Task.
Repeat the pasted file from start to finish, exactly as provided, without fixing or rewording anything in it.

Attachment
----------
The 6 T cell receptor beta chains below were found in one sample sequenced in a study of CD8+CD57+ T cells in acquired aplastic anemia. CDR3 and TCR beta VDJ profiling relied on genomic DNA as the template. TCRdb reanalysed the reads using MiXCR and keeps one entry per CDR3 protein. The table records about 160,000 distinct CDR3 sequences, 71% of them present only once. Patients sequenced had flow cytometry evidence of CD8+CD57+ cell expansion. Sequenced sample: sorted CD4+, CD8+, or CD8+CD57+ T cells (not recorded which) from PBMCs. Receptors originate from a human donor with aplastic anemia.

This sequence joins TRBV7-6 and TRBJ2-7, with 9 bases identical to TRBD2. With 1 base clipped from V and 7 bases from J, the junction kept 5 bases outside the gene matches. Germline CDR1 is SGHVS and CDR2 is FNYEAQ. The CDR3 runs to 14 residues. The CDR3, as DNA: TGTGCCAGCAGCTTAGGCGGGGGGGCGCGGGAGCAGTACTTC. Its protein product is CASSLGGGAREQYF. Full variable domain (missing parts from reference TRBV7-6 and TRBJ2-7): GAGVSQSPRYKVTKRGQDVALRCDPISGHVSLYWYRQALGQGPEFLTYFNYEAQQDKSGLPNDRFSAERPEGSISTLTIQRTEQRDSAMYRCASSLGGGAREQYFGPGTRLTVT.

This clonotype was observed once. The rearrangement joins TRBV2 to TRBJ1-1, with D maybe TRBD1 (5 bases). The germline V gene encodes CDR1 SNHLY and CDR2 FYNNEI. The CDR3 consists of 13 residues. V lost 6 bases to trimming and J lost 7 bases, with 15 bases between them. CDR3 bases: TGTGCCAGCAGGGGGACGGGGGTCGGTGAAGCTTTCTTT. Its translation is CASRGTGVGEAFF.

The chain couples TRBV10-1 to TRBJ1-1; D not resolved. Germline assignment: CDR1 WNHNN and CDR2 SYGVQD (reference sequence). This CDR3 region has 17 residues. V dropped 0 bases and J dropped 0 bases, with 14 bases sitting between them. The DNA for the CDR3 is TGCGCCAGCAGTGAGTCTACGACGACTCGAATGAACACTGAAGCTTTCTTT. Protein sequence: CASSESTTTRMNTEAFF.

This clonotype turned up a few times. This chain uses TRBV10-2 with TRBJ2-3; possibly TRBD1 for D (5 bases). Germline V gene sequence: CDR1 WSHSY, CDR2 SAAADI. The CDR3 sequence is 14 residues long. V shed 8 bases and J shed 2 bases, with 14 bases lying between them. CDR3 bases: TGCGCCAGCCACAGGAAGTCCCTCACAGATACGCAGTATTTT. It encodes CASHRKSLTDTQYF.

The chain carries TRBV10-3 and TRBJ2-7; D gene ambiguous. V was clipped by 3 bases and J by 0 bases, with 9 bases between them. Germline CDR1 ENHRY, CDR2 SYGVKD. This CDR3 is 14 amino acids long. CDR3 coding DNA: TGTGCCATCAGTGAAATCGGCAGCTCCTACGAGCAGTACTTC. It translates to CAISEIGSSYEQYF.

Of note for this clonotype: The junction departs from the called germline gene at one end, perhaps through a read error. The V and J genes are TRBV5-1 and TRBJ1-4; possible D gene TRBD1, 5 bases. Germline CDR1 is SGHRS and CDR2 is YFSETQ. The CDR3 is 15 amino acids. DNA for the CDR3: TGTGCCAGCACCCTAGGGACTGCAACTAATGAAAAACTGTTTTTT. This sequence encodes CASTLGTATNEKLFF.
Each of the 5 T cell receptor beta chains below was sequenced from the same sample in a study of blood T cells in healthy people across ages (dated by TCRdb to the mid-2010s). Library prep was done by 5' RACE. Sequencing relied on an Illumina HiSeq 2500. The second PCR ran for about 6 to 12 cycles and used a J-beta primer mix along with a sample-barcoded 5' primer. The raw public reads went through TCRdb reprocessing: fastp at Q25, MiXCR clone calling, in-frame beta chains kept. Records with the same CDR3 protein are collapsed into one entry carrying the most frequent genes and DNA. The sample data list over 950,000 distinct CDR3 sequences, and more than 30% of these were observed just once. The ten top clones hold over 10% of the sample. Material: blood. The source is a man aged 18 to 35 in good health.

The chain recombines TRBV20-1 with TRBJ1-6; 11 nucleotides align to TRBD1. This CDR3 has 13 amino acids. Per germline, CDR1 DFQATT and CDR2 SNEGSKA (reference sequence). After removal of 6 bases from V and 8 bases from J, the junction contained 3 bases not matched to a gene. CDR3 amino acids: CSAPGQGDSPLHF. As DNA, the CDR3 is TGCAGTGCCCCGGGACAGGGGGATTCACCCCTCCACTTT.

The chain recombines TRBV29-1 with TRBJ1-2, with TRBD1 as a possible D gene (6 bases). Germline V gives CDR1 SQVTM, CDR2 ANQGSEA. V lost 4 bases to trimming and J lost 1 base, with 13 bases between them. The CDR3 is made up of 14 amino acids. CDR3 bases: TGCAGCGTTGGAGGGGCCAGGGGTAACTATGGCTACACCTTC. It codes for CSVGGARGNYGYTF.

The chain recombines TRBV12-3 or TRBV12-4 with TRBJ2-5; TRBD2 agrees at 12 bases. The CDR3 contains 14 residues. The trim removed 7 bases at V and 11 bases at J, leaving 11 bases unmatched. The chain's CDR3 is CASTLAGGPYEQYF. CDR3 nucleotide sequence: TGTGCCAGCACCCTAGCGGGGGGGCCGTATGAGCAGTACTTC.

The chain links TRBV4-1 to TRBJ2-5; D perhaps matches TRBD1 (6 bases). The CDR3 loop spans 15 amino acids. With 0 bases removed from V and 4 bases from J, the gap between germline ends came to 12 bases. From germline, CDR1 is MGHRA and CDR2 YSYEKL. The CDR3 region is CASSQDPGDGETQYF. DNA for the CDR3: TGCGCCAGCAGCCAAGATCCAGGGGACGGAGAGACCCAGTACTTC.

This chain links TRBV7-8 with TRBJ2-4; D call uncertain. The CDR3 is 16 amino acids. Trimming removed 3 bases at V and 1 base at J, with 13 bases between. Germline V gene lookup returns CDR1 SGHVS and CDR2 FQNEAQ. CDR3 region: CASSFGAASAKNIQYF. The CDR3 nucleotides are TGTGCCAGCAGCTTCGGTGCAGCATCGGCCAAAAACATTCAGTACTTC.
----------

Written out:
The 6 T cell receptor beta chains below were found in one sample sequenced in a study of CD8+CD57+ T cells in acquired aplastic anemia. CDR3 and TCR beta VDJ profiling relied on genomic DNA as the template. TCRdb reanalysed the reads using MiXCR and keeps one entry per CDR3 protein. The table records about 160,000 distinct CDR3 sequences, 71% of them present only once. Patients sequenced had flow cytometry evidence of CD8+CD57+ cell expansion. Sequenced sample: sorted CD4+, CD8+, or CD8+CD57+ T cells (not recorded which) from PBMCs. Receptors originate from a human donor with aplastic anemia.

This sequence joins TRBV7-6 and TRBJ2-7, with 9 bases identical to TRBD2. With 1 base clipped from V and 7 bases from J, the junction kept 5 bases outside the gene matches. Germline CDR1 is SGHVS and CDR2 is FNYEAQ. The CDR3 runs to 14 residues. The CDR3, as DNA: TGTGCCAGCAGCTTAGGCGGGGGGGCGCGGGAGCAGTACTTC. Its protein product is CASSLGGGAREQYF. Full variable domain (missing parts from reference TRBV7-6 and TRBJ2-7): GAGVSQSPRYKVTKRGQDVALRCDPISGHVSLYWYRQALGQGPEFLTYFNYEAQQDKSGLPNDRFSAERPEGSISTLTIQRTEQRDSAMYRCASSLGGGAREQYFGPGTRLTVT.

This clonotype was observed once. The rearrangement joins TRBV2 to TRBJ1-1, with D maybe TRBD1 (5 bases). The germline V gene encodes CDR1 SNHLY and CDR2 FYNNEI. The CDR3 consists of 13 residues. V lost 6 bases to trimming and J lost 7 bases, with 15 bases between them. CDR3 bases: TGTGCCAGCAGGGGGACGGGGGTCGGTGAAGCTTTCTTT. Its translation is CASRGTGVGEAFF.

The chain couples TRBV10-1 to TRBJ1-1; D not resolved. Germline assignment: CDR1 WNHNN and CDR2 SYGVQD (reference sequence). This CDR3 region has 17 residues. V dropped 0 bases and J dropped 0 bases, with 14 bases sitting between them. The DNA for the CDR3 is TGCGCCAGCAGTGAGTCTACGACGACTCGAATGAACACTGAAGCTTTCTTT. Protein sequence: CASSESTTTRMNTEAFF.

This clonotype turned up a few times. This chain uses TRBV10-2 with TRBJ2-3; possibly TRBD1 for D (5 bases). Germline V gene sequence: CDR1 WSHSY, CDR2 SAAADI. The CDR3 sequence is 14 residues long. V shed 8 bases and J shed 2 bases, with 14 bases lying between them. CDR3 bases: TGCGCCAGCCACAGGAAGTCCCTCACAGATACGCAGTATTTT. It encodes CASHRKSLTDTQYF.

The chain carries TRBV10-3 and TRBJ2-7; D gene ambiguous. V was clipped by 3 bases and J by 0 bases, with 9 bases between them. Germline CDR1 ENHRY, CDR2 SYGVKD. This CDR3 is 14 amino acids long. CDR3 coding DNA: TGTGCCATCAGTGAAATCGGCAGCTCCTACGAGCAGTACTTC. It translates to CAISEIGSSYEQYF.

Of note for this clonotype: The junction departs from the called germline gene at one end, perhaps through a read error. The V and J genes are TRBV5-1 and TRBJ1-4; possible D gene TRBD1, 5 bases. Germline CDR1 is SGHRS and CDR2 is YFSETQ. The CDR3 is 15 amino acids. DNA for the CDR3: TGTGCCAGCACCCTAGGGACTGCAACTAATGAAAAACTGTTTTTT. This sequence encodes CASTLGTATNEKLFF.
Each of the 5 T cell receptor beta chains below was sequenced from the same sample in a study of blood T cells in healthy people across ages (dated by TCRdb to the mid-2010s). Library prep was done by 5' RACE. Sequencing relied on an Illumina HiSeq 2500. The second PCR ran for about 6 to 12 cycles and used a J-beta primer mix along with a sample-barcoded 5' primer. The raw public reads went through TCRdb reprocessing: fastp at Q25, MiXCR clone calling, in-frame beta chains kept. Records with the same CDR3 protein are collapsed into one entry carrying the most frequent genes and DNA. The sample data list over 950,000 distinct CDR3 sequences, and more than 30% of these were observed just once. The ten top clones hold over 10% of the sample. Material: blood. The source is a man aged 18 to 35 in good health.

The chain recombines TRBV20-1 with TRBJ1-6; 11 nucleotides align to TRBD1. This CDR3 has 13 amino acids. Per germline, CDR1 DFQATT and CDR2 SNEGSKA (reference sequence). After removal of 6 bases from V and 8 bases from J, the junction contained 3 bases not matched to a gene. CDR3 amino acids: CSAPGQGDSPLHF. As DNA, the CDR3 is TGCAGTGCCCCGGGACAGGGGGATTCACCCCTCCACTTT.

The chain recombines TRBV29-1 with TRBJ1-2, with TRBD1 as a possible D gene (6 bases). Germline V gives CDR1 SQVTM, CDR2 ANQGSEA. V lost 4 bases to trimming and J lost 1 base, with 13 bases between them. The CDR3 is made up of 14 amino acids. CDR3 bases: TGCAGCGTTGGAGGGGCCAGGGGTAACTATGGCTACACCTTC. It codes for CSVGGARGNYGYTF.

The chain recombines TRBV12-3 or TRBV12-4 with TRBJ2-5; TRBD2 agrees at 12 bases. The CDR3 contains 14 residues. The trim removed 7 bases at V and 11 bases at J, leaving 11 bases unmatched. The chain's CDR3 is CASTLAGGPYEQYF. CDR3 nucleotide sequence: TGTGCCAGCACCCTAGCGGGGGGGCCGTATGAGCAGTACTTC.

The chain links TRBV4-1 to TRBJ2-5; D perhaps matches TRBD1 (6 bases). The CDR3 loop spans 15 amino acids. With 0 bases removed from V and 4 bases from J, the gap between germline ends came to 12 bases. From germline, CDR1 is MGHRA and CDR2 YSYEKL. The CDR3 region is CASSQDPGDGETQYF. DNA for the CDR3: TGCGCCAGCAGCCAAGATCCAGGGGACGGAGAGACCCAGTACTTC.

This chain links TRBV7-8 with TRBJ2-4; D call uncertain. The CDR3 is 16 amino acids. Trimming removed 3 bases at V and 1 base at J, with 13 bases between. Germline V gene lookup returns CDR1 SGHVS and CDR2 FQNEAQ. CDR3 region: CASSFGAASAKNIQYF. The CDR3 nucleotides are TGTGCCAGCAGCTTCGGTGCAGCATCGGCCAAAAACATTCAGTACTTC.